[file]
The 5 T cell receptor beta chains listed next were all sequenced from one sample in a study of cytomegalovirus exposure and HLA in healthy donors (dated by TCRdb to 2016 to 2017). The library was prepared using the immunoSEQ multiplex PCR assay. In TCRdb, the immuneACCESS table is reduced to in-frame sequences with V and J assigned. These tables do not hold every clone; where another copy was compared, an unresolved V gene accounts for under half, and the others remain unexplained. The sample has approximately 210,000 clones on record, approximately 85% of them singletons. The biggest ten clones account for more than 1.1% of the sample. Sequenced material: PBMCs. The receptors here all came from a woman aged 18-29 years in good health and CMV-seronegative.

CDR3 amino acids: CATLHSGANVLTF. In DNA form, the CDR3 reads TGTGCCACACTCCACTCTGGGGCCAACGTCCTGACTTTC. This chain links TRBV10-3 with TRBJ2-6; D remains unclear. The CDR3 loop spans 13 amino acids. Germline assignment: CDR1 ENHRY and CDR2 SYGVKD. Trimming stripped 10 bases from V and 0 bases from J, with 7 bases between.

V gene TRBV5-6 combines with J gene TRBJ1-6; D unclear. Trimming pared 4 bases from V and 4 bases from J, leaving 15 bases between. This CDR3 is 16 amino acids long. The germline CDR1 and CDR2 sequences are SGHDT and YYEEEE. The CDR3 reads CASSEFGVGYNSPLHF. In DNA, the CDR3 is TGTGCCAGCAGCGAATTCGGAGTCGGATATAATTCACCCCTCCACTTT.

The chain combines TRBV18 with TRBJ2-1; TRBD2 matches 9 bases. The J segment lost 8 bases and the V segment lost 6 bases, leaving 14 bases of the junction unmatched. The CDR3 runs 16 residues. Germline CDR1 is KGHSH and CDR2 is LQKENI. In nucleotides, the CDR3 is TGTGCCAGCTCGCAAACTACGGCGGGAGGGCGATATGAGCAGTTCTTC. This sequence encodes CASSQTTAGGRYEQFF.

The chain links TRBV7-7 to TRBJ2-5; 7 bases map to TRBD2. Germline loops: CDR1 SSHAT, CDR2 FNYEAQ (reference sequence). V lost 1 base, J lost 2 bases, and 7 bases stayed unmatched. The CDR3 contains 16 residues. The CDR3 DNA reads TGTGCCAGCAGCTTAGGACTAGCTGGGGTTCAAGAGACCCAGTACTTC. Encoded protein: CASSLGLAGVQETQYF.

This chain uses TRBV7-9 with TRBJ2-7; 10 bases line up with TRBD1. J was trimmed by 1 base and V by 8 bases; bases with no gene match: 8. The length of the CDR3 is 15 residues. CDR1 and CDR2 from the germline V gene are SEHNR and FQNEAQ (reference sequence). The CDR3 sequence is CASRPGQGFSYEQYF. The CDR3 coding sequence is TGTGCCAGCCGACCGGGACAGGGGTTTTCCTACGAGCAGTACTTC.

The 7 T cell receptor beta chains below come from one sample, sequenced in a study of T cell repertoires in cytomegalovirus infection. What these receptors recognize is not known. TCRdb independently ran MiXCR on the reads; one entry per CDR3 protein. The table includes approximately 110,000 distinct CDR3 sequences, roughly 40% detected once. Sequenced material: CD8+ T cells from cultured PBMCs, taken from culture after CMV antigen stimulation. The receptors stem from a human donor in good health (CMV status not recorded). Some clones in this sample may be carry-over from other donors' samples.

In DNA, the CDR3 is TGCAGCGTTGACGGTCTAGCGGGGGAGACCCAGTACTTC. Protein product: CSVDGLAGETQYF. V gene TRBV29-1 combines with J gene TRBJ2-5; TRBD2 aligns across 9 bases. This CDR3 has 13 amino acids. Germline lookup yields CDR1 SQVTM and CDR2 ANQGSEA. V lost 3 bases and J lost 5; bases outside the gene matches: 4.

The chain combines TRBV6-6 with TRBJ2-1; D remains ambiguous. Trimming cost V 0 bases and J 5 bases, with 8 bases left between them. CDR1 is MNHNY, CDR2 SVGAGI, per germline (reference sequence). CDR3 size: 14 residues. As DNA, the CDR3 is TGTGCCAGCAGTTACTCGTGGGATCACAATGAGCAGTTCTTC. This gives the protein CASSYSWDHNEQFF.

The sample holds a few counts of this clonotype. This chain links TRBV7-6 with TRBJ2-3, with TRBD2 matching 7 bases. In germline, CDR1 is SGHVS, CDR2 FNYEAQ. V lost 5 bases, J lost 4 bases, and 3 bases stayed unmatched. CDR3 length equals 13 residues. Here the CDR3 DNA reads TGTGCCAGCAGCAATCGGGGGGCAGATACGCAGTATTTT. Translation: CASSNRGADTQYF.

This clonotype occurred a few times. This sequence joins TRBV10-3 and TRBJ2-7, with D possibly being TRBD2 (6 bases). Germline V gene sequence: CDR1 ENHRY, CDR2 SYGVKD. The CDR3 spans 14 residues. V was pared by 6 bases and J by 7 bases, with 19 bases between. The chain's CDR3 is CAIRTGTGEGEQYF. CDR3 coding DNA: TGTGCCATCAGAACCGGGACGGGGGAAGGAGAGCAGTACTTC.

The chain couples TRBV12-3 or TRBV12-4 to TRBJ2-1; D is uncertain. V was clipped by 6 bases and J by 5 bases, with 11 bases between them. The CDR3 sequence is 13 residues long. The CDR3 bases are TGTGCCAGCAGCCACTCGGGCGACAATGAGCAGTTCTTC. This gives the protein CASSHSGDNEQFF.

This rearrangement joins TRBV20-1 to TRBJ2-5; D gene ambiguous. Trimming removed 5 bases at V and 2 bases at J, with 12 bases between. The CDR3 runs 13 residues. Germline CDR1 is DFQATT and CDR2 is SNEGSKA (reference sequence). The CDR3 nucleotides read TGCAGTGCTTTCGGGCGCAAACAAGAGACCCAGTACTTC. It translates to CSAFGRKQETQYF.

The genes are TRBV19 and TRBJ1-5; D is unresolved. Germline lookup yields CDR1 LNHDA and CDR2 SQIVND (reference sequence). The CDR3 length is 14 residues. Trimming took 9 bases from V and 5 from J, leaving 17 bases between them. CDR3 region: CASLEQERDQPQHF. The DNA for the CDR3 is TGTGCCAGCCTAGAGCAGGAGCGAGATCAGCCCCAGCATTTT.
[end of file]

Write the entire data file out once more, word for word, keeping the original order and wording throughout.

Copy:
The 5 T cell receptor beta chains listed next were all sequenced from one sample in a study of cytomegalovirus exposure and HLA in healthy donors (dated by TCRdb to 2016 to 2017). The library was prepared using the immunoSEQ multiplex PCR assay. In TCRdb, the immuneACCESS table is reduced to in-frame sequences with V and J assigned. These tables do not hold every clone; where another copy was compared, an unresolved V gene accounts for under half, and the others remain unexplained. The sample has approximately 210,000 clones on record, approximately 85% of them singletons. The biggest ten clones account for more than 1.1% of the sample. Sequenced material: PBMCs. The receptors here all came from a woman aged 18-29 years in good health and CMV-seronegative.

CDR3 amino acids: CATLHSGANVLTF. In DNA form, the CDR3 reads TGTGCCACACTCCACTCTGGGGCCAACGTCCTGACTTTC. This chain links TRBV10-3 with TRBJ2-6; D remains unclear. The CDR3 loop spans 13 amino acids. Germline assignment: CDR1 ENHRY and CDR2 SYGVKD. Trimming stripped 10 bases from V and 0 bases from J, with 7 bases between.

V gene TRBV5-6 combines with J gene TRBJ1-6; D unclear. Trimming pared 4 bases from V and 4 bases from J, leaving 15 bases between. This CDR3 is 16 amino acids long. The germline CDR1 and CDR2 sequences are SGHDT and YYEEEE. The CDR3 reads CASSEFGVGYNSPLHF. In DNA, the CDR3 is TGTGCCAGCAGCGAATTCGGAGTCGGATATAATTCACCCCTCCACTTT.

The chain combines TRBV18 with TRBJ2-1; TRBD2 matches 9 bases. The J segment lost 8 bases and the V segment lost 6 bases, leaving 14 bases of the junction unmatched. The CDR3 runs 16 residues. Germline CDR1 is KGHSH and CDR2 is LQKENI. In nucleotides, the CDR3 is TGTGCCAGCTCGCAAACTACGGCGGGAGGGCGATATGAGCAGTTCTTC. This sequence encodes CASSQTTAGGRYEQFF.

The chain links TRBV7-7 to TRBJ2-5; 7 bases map to TRBD2. Germline loops: CDR1 SSHAT, CDR2 FNYEAQ (reference sequence). V lost 1 base, J lost 2 bases, and 7 bases stayed unmatched. The CDR3 contains 16 residues. The CDR3 DNA reads TGTGCCAGCAGCTTAGGACTAGCTGGGGTTCAAGAGACCCAGTACTTC. Encoded protein: CASSLGLAGVQETQYF.

This chain uses TRBV7-9 with TRBJ2-7; 10 bases line up with TRBD1. J was trimmed by 1 base and V by 8 bases; bases with no gene match: 8. The length of the CDR3 is 15 residues. CDR1 and CDR2 from the germline V gene are SEHNR and FQNEAQ (reference sequence). The CDR3 sequence is CASRPGQGFSYEQYF. The CDR3 coding sequence is TGTGCCAGCCGACCGGGACAGGGGTTTTCCTACGAGCAGTACTTC.

The 7 T cell receptor beta chains below come from one sample, sequenced in a study of T cell repertoires in cytomegalovirus infection. What these receptors recognize is not known. TCRdb independently ran MiXCR on the reads; one entry per CDR3 protein. The table includes approximately 110,000 distinct CDR3 sequences, roughly 40% detected once. Sequenced material: CD8+ T cells from cultured PBMCs, taken from culture after CMV antigen stimulation. The receptors stem from a human donor in good health (CMV status not recorded). Some clones in this sample may be carry-over from other donors' samples.

In DNA, the CDR3 is TGCAGCGTTGACGGTCTAGCGGGGGAGACCCAGTACTTC. Protein product: CSVDGLAGETQYF. V gene TRBV29-1 combines with J gene TRBJ2-5; TRBD2 aligns across 9 bases. This CDR3 has 13 amino acids. Germline lookup yields CDR1 SQVTM and CDR2 ANQGSEA. V lost 3 bases and J lost 5; bases outside the gene matches: 4.

The chain combines TRBV6-6 with TRBJ2-1; D remains ambiguous. Trimming cost V 0 bases and J 5 bases, with 8 bases left between them. CDR1 is MNHNY, CDR2 SVGAGI, per germline (reference sequence). CDR3 size: 14 residues. As DNA, the CDR3 is TGTGCCAGCAGTTACTCGTGGGATCACAATGAGCAGTTCTTC. This gives the protein CASSYSWDHNEQFF.

The sample holds a few counts of this clonotype. This chain links TRBV7-6 with TRBJ2-3, with TRBD2 matching 7 bases. In germline, CDR1 is SGHVS, CDR2 FNYEAQ. V lost 5 bases, J lost 4 bases, and 3 bases stayed unmatched. CDR3 length equals 13 residues. Here the CDR3 DNA reads TGTGCCAGCAGCAATCGGGGGGCAGATACGCAGTATTTT. Translation: CASSNRGADTQYF.

This clonotype occurred a few times. This sequence joins TRBV10-3 and TRBJ2-7, with D possibly being TRBD2 (6 bases). Germline V gene sequence: CDR1 ENHRY, CDR2 SYGVKD. The CDR3 spans 14 residues. V was pared by 6 bases and J by 7 bases, with 19 bases between. The chain's CDR3 is CAIRTGTGEGEQYF. CDR3 coding DNA: TGTGCCATCAGAACCGGGACGGGGGAAGGAGAGCAGTACTTC.

The chain couples TRBV12-3 or TRBV12-4 to TRBJ2-1; D is uncertain. V was clipped by 6 bases and J by 5 bases, with 11 bases between them. The CDR3 sequence is 13 residues long. The CDR3 bases are TGTGCCAGCAGCCACTCGGGCGACAATGAGCAGTTCTTC. This gives the protein CASSHSGDNEQFF.

This rearrangement joins TRBV20-1 to TRBJ2-5; D gene ambiguous. Trimming removed 5 bases at V and 2 bases at J, with 12 bases between. The CDR3 runs 13 residues. Germline CDR1 is DFQATT and CDR2 is SNEGSKA (reference sequence). The CDR3 nucleotides read TGCAGTGCTTTCGGGCGCAAACAAGAGACCCAGTACTTC. It translates to CSAFGRKQETQYF.

The genes are TRBV19 and TRBJ1-5; D is unresolved. Germline lookup yields CDR1 LNHDA and CDR2 SQIVND (reference sequence). The CDR3 length is 14 residues. Trimming took 9 bases from V and 5 from J, leaving 17 bases between them. CDR3 region: CASLEQERDQPQHF. The DNA for the CDR3 is TGTGCCAGCCTAGAGCAGGAGCGAGATCAGCCCCAGCATTTT.